If you are a frequent reader of this blog, you know that I make many analogies between jewelry design and music. This is yet another. Variations on a theme bring to mind classical music in which many of the great composers embellished their own basic motives to create numerous variations. Some contemporary musicians have also taken short snippets from classical music, varied these and employed them in new music.
Variations are also a big part of training in creative thinking wherein we ask participants to think flexibly and change an original idea. Sometimes the ideas that follow are better than the first and sometimes this exercise simply serves to reassure the thinker that they had the best idea in the first place.
The same is often true in jewelry design. I try many different versions of a “theme” or design to see whether it might be improved. Sometimes I initiate this process out of sheer boredom when I’m tired of the same design, yet it is still popular with customers. The following is an example of this.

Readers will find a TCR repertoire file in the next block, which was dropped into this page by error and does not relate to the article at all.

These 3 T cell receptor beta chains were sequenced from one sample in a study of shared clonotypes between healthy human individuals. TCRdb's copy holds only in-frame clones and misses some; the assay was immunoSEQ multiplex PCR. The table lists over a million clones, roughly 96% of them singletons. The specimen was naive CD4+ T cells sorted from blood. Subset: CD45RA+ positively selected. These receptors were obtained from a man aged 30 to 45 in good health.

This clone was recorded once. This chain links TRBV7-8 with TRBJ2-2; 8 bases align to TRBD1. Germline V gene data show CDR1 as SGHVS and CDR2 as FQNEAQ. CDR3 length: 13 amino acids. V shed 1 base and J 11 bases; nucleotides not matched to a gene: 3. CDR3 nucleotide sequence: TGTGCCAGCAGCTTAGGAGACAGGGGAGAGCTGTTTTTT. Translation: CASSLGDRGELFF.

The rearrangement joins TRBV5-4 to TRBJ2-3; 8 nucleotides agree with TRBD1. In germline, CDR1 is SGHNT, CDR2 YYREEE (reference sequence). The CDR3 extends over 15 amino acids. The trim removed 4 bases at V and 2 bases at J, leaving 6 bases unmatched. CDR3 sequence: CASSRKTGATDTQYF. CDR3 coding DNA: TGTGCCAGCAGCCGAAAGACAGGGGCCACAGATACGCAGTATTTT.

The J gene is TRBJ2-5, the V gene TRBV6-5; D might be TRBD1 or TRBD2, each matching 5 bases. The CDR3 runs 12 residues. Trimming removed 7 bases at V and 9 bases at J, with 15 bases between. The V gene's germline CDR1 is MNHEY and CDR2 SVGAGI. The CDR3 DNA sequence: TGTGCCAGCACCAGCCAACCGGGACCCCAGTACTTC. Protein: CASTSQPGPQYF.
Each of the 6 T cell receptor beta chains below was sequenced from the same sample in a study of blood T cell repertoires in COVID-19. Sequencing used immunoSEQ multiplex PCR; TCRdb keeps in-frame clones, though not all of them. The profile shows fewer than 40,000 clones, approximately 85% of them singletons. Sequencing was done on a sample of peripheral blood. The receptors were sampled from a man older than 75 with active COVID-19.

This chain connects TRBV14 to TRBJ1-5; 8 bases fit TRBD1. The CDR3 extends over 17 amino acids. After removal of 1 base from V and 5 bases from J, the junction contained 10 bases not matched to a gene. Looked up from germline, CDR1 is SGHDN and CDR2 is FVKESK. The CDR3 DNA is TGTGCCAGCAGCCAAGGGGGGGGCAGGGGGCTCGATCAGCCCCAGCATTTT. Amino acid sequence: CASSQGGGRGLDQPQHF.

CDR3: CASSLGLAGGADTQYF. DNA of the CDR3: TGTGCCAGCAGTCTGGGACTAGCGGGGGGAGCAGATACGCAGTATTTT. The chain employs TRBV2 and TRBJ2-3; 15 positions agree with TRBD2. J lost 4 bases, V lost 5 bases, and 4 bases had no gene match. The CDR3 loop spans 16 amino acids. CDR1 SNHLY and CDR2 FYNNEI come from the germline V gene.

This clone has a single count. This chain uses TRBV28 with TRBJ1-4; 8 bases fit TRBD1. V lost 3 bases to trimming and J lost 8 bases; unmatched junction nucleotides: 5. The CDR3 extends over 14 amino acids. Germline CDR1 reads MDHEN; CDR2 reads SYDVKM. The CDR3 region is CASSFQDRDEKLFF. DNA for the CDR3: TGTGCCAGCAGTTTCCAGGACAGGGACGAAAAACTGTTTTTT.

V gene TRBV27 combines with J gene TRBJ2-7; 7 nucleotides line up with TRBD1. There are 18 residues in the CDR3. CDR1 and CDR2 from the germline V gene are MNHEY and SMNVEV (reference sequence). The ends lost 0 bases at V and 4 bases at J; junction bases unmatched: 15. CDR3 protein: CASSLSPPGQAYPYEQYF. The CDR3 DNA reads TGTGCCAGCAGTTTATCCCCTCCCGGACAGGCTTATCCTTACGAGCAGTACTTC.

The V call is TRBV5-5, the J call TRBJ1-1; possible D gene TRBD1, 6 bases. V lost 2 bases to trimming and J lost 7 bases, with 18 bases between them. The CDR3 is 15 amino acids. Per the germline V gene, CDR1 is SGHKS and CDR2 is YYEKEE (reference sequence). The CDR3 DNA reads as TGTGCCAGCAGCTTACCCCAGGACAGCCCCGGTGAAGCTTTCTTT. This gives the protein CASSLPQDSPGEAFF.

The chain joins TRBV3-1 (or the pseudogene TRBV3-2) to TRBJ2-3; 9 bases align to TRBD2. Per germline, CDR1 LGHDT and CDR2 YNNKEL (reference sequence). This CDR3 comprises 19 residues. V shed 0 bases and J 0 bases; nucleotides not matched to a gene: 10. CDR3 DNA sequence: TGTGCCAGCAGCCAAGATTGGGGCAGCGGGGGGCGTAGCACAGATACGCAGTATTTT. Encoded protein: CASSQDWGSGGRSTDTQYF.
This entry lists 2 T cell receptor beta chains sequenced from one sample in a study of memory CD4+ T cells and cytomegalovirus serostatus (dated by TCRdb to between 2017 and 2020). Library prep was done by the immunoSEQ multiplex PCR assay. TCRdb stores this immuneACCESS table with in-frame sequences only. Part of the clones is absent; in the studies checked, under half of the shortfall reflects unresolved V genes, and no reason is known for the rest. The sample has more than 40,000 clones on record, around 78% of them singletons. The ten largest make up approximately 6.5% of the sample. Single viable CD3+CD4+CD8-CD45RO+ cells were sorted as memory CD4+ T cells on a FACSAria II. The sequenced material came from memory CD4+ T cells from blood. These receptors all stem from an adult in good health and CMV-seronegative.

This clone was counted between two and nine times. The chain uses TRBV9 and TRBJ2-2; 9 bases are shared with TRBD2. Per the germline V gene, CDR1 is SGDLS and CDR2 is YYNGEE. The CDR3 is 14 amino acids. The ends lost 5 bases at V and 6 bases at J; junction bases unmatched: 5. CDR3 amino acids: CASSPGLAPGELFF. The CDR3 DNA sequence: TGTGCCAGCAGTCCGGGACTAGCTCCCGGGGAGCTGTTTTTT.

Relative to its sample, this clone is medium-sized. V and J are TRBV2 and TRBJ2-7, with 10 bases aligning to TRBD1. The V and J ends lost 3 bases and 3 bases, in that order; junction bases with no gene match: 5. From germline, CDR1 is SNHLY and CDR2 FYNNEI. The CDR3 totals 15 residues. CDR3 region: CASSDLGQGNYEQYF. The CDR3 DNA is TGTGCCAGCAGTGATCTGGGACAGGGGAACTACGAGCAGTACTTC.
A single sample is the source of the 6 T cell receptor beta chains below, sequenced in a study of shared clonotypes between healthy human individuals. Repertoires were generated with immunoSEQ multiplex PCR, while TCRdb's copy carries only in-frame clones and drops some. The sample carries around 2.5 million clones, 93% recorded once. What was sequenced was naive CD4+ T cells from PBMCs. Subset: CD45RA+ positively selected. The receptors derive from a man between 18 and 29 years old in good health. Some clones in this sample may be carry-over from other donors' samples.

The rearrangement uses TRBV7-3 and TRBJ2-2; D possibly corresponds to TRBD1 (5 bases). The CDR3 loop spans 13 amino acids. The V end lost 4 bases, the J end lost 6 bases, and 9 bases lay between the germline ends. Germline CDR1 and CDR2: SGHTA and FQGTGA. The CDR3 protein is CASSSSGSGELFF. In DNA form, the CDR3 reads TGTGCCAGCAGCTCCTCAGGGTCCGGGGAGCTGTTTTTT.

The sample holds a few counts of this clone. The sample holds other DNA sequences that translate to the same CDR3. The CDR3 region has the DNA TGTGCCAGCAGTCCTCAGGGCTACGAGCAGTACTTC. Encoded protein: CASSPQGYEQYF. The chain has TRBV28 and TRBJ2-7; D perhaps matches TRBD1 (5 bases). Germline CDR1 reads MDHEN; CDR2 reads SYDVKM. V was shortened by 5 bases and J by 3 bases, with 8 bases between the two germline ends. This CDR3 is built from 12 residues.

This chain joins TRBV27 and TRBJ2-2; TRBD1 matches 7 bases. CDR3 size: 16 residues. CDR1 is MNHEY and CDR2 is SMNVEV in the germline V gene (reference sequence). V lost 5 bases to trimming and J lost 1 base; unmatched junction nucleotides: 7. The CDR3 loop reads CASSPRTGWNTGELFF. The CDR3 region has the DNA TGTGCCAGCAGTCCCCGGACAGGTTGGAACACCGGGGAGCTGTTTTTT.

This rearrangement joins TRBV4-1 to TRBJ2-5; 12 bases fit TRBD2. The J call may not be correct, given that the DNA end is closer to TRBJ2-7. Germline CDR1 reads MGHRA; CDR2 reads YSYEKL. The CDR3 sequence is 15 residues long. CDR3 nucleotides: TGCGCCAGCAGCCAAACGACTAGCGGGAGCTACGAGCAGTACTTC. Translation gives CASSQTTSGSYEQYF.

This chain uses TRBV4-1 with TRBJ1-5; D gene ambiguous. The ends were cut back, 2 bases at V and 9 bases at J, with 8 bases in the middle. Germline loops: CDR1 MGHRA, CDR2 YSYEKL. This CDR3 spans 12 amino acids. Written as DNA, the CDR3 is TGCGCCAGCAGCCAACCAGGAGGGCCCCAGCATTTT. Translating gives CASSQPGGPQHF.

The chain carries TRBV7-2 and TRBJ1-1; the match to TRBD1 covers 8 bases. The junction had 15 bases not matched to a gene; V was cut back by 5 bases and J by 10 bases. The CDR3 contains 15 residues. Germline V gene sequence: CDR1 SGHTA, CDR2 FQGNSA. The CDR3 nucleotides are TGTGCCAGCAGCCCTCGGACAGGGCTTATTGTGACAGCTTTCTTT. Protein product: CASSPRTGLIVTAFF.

You will likely recognize the bracelet on the left above that is a design I’ve been making for at least five years. I also sell the tutorial for it in my etsy shop and it has also been popular there. (Thank you customers!) https://www.etsy.com/listing/91729421/dimensional-cuff-bracelet-tutorial
When a boutique customer called to she needed more of the same, I realized it was probably time for another variation on this design. I’ve made it with square and rectangular faces in the past, but wanted something new. After experimentation with shapes, I created the bracelet shown on the above right – a variation on the theme. I plan to make this one again using more colorful gemstones that will show up better against the weaving.
Another popular bracelet, the wave, that initiated so long ago that I can’t locate a photo, also needed revamping. I changed the initial bracelet shape to triangles as shown below.
Finally, still considering the wave bracelet theme, I made a new “cursive” bracelet that proved to be a bit tricky. This one required plenty of wraps to help the 14 gauge wire hold its shape. I think this one holds further possibilities.
This was an interesting and somewhat challenging exercise and I continue to think “what if” regarding variation possibilities. But for now, I think I’ll just go play some classical music on the piano with a score that someone else wrote.